Unlike my mother, I have never been much of a water drinker. I remember being taught in school that you should drink eight, 8-ounce glasses a day, and thinking, “REALLY? Do you know how much that is? In a week maybe, but not in a day!” Even today, I have to make a conscious effort to drink my water. I do better if we have water bottles in the house, but I rarely fix a glass of water from the tap. I am guilty of taking clean drinking water for granted. I didn’t realize how much so until we made our most recent visit to the Dominican Republic.
Don’t Drink the Water!
Upon arrival, we were given the do’s and don’ts, and there seemed to be a lot of don’ts when it came to water. We were told not to drink the tap water. At all…ever. Not even a sip. We were also told that generally even the Dominican people don’t drink the tap water because of the contaminants found within it. We were warned: if you sing in the shower be sure and do so with your face away from the shower head to be sure that no water splashes into your mouth. And finally, if you forget and use the tap water when brushing your teeth just don’t swallow; spit it out and you will probably be okay. Numerous times throughout the week I found myself trekking to the water cooler in the kitchen with my toothpaste-covered toothbrush because I had forgotten to get water beforehand, and didn’t want to take my chances with “probably”.
One day during our trip, we had the privilege of preparing and distributing water filters to four families in the San Pablo community. As I mentioned, even the locals cannot normally drink the tap water, and the people of San Pablo rarely even have access to running water in their homes. Their options are to purchase water (which few can afford), collect rain water, or get their water from the polluted canal that runs along the edge of the community. At each house, we sat down with the family and demonstrated how to assemble the Filter of Hope filtration systems. These small filters (less than 2 lbs) attached to a 5-gallon bucket are quite remarkable. Being gravity fed, they require no electricity and can filter up to 150 gallons of clean drinking water per day. The filters will last up to 10 years with proper weekly maintenance, which consists of a clean-water backwash.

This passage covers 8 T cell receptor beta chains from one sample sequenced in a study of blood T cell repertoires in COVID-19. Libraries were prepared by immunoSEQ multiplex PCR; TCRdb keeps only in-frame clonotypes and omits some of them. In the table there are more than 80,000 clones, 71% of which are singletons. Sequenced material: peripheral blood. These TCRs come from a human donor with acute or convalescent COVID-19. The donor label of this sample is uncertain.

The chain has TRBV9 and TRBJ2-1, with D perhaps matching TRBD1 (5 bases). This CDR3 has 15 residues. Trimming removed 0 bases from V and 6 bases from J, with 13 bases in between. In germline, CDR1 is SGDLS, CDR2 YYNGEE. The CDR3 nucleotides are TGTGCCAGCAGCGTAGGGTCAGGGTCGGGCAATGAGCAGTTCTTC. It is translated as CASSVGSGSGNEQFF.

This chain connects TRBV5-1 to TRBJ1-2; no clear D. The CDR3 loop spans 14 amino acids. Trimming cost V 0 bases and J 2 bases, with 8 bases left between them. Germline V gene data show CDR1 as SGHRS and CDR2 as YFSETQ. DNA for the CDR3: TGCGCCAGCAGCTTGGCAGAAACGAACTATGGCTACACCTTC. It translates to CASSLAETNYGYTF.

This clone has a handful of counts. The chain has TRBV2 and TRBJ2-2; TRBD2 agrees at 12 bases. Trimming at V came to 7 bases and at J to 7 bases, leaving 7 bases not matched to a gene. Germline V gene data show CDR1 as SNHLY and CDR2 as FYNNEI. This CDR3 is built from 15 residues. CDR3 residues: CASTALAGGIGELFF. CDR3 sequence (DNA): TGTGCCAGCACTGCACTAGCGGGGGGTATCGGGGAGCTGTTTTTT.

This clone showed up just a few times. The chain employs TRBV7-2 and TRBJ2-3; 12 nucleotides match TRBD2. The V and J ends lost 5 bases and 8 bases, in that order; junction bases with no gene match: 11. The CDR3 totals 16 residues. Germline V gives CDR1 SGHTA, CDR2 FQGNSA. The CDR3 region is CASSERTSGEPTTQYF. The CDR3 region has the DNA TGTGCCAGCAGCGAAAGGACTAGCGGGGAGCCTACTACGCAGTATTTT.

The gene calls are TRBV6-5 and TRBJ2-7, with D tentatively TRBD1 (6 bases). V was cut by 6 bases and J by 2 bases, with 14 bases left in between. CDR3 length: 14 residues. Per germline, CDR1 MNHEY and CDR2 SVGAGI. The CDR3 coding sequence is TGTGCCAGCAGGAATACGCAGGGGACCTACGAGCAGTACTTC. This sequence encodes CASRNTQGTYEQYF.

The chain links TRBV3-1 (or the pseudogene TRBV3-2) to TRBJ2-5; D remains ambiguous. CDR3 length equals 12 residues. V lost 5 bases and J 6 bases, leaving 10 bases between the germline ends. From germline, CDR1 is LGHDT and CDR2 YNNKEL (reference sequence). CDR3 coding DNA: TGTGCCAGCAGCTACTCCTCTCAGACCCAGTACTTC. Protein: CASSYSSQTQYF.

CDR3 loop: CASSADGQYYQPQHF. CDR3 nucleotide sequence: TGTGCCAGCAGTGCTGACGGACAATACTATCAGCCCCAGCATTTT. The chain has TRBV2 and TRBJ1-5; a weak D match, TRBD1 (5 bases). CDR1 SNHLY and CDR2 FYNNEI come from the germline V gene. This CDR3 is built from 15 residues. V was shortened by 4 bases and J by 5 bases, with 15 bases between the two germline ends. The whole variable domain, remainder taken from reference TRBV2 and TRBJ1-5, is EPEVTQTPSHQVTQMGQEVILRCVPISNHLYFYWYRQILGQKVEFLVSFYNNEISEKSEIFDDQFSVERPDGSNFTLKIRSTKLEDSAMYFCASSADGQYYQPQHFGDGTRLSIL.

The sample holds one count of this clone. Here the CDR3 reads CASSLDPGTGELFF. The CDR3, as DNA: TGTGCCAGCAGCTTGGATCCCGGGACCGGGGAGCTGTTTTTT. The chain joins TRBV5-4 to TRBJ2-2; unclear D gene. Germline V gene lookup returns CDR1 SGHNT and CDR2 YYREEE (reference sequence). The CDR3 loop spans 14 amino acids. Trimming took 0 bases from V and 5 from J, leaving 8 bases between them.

True Life Giving Water
After assembling the filters and demonstrating the cleaning process, we shared the gospel with each household. We compared our lives to the water. We said that humanity is polluted like the water placed in the bucket. Some may be so dirty that everyone can see it, while others may look clean but are still contaminated on the inside. The dirt and contamination in our lives is SIN. There is nothing that we can do to remove it ourselves. We then explained that the filter represents Jesus. Only Jesus is able to take our sullied lives and make us clean.
Since returning, I have thought back often to that afternoon and the comparisons between Jesus and the water, and about how I, like many Americans, take clean drinking water for granted because it is just a faucet away. Comparing Jesus to the filter is a wonderful analogy for someone who does not know Christ, however for those who call themselves “Christian” I think a better analogy is comparing Jesus to clean public water. There are many so-called Christians that take Jesus for granted. They only cry out to him when they are in dire need. Our church is in the midst of a revival conference entitled Thirst (I know, how appropriate). The speaker, Ryan Loveing, stated that many Christians today are guilty of only speaking to God with “flare prayers.” They send up a signal flare prayer when something disastrous is taking place in their lives: sickness, death of a loved one, marital issues, trouble with children, or national distress. He said that there are some that treat God as if He were a genie in a bottle, and only go to Him when they have a God size problem. I have to agree, and recognize that this is a serious problem within the church today. However, there is another issue that I believe to be just as rampant. I think it is just as bad when we take for granted the living water that we have and assume that others around us have it too, or could if they really wanted it. In this politically correct world today, we are so afraid of offending those around us that we don’t share the good news of the life giving water of Jesus Christ. The church can become so focused on what God can do for me that we forget that it is our responsibility to tell others about Him. So many are guilty (me included) of singing of the wondrous love of Jesus when we are seated beneath the steeple, but remain silent when we come into contact with those who do not already know His love.
My challenge to all that are reading this post is that you dive into your prayer life. Pray to God something other than “flare prayers.” Pray and ask for BOLDNESS. Be forewarned: if you ask for boldness God will give it to you, and He will also present you with the opportunity to use it. May I ask that if you take that opportunity that you share your experience in the comments below. Also do not be discouraged if you do not see any immediate response. You may only be planting a seed that someone else will water.